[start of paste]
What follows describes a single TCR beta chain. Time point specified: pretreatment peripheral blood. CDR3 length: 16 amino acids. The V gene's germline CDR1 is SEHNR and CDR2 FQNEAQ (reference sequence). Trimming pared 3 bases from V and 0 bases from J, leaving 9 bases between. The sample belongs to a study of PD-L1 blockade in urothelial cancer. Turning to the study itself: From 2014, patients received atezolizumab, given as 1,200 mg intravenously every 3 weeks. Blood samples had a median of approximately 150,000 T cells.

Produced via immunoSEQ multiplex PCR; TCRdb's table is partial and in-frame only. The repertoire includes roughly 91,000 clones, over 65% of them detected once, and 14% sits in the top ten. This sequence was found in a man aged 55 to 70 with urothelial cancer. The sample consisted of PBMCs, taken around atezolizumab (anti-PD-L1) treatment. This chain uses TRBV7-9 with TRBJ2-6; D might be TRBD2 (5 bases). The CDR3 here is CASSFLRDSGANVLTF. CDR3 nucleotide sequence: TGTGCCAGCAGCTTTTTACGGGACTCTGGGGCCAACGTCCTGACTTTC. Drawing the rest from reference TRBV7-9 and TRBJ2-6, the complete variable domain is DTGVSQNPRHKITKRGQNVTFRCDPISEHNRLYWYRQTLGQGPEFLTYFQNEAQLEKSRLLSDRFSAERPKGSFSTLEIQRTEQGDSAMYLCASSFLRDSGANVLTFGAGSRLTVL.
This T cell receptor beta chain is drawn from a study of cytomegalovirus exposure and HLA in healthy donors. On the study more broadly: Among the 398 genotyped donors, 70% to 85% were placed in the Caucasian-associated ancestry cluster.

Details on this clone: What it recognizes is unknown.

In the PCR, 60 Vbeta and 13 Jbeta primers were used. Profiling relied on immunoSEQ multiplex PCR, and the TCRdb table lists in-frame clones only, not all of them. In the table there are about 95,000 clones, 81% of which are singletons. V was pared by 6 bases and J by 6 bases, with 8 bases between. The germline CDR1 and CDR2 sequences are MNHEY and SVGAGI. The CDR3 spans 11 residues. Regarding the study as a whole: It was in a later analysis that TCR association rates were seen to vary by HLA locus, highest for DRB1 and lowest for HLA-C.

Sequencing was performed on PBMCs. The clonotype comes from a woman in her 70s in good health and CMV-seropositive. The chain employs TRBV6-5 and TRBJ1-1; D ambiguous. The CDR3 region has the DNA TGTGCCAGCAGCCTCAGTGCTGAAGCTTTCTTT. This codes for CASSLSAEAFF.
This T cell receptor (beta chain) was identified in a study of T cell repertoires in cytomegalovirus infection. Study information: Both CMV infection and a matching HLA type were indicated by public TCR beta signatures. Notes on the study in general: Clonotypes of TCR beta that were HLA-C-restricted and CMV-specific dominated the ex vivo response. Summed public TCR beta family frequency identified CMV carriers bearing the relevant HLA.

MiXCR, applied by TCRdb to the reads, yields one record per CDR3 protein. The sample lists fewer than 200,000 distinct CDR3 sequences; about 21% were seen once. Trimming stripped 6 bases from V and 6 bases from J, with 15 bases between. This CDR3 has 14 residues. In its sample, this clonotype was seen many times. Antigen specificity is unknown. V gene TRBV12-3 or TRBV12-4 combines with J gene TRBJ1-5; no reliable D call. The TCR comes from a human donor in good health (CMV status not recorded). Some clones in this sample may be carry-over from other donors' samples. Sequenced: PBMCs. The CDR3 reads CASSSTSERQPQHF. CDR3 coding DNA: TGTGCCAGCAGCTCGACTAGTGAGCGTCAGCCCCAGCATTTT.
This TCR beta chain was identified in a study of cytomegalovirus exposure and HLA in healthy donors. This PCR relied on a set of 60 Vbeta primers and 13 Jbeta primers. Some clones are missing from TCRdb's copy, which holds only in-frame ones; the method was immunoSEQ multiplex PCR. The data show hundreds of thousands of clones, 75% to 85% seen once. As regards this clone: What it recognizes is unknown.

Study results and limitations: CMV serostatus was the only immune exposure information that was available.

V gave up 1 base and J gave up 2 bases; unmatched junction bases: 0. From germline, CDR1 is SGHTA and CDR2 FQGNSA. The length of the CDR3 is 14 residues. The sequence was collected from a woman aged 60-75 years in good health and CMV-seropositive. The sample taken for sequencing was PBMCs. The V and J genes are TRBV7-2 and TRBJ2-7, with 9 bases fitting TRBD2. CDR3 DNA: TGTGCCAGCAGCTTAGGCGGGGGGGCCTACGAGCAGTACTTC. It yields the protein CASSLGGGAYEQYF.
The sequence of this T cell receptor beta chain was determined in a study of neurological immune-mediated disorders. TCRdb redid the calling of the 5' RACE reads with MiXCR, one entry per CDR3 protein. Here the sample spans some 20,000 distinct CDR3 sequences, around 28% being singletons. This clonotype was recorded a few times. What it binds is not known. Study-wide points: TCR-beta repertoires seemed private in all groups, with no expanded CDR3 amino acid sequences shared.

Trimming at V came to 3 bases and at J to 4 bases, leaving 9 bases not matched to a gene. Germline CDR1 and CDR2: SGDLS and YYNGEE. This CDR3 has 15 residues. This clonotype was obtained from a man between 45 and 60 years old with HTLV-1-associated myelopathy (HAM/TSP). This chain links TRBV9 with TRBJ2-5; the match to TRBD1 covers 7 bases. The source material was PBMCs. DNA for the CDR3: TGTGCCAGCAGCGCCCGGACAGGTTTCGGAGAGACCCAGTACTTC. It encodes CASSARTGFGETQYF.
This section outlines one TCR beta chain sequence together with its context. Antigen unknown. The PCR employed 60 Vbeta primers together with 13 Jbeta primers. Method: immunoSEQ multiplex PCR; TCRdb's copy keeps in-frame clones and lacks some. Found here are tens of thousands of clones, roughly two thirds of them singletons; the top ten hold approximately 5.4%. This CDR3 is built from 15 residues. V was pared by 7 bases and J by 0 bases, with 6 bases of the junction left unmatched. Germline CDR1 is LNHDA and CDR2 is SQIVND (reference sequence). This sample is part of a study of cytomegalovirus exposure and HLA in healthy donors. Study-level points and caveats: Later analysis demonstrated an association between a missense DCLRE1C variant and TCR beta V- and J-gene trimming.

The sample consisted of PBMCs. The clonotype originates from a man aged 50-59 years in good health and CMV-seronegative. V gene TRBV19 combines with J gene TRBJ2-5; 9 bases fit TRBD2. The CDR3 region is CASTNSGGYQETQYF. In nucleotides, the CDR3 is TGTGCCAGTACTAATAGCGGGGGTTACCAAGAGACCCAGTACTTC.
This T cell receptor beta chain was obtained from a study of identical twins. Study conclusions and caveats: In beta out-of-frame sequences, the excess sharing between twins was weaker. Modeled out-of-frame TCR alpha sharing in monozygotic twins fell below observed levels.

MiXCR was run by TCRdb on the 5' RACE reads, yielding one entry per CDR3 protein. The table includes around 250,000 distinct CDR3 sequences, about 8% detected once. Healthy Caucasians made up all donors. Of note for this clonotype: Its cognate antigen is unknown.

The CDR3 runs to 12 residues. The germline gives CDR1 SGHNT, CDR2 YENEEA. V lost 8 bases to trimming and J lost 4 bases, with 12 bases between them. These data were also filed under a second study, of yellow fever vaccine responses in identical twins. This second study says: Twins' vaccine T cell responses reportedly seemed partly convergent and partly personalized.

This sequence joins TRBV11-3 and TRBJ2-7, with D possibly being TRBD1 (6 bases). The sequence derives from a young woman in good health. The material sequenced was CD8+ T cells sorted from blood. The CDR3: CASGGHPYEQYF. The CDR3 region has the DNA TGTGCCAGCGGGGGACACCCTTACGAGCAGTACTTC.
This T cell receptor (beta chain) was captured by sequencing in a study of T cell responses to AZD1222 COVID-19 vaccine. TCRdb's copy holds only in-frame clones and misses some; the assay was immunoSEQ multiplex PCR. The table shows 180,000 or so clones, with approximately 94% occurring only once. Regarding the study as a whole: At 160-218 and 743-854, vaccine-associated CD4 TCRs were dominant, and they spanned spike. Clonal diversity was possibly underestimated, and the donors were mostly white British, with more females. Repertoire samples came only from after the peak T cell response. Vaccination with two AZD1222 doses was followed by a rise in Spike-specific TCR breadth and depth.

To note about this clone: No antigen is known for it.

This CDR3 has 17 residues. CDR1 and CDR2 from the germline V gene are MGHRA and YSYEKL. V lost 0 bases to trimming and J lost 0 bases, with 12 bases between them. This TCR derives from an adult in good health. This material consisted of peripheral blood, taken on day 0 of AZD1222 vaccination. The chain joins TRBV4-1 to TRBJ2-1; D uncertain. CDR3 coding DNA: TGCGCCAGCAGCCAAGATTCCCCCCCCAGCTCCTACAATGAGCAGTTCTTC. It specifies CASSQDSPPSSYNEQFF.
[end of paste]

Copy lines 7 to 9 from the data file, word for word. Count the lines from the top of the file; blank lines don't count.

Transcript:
This T cell receptor (beta chain) was identified in a study of T cell repertoires in cytomegalovirus infection. Study information: Both CMV infection and a matching HLA type were indicated by public TCR beta signatures. Notes on the study in general: Clonotypes of TCR beta that were HLA-C-restricted and CMV-specific dominated the ex vivo response. Summed public TCR beta family frequency identified CMV carriers bearing the relevant HLA.

MiXCR, applied by TCRdb to the reads, yields one record per CDR3 protein. The sample lists fewer than 200,000 distinct CDR3 sequences; about 21% were seen once. Trimming stripped 6 bases from V and 6 bases from J, with 15 bases between. This CDR3 has 14 residues. In its sample, this clonotype was seen many times. Antigen specificity is unknown. V gene TRBV12-3 or TRBV12-4 combines with J gene TRBJ1-5; no reliable D call. The TCR comes from a human donor in good health (CMV status not recorded). Some clones in this sample may be carry-over from other donors' samples. Sequenced: PBMCs. The CDR3 reads CASSSTSERQPQHF. CDR3 coding DNA: TGTGCCAGCAGCTCGACTAGTGAGCGTCAGCCCCAGCATTTT.
This TCR beta chain was identified in a study of cytomegalovirus exposure and HLA in healthy donors. This PCR relied on a set of 60 Vbeta primers and 13 Jbeta primers. Some clones are missing from TCRdb's copy, which holds only in-frame ones; the method was immunoSEQ multiplex PCR. The data show hundreds of thousands of clones, 75% to 85% seen once. As regards this clone: What it recognizes is unknown.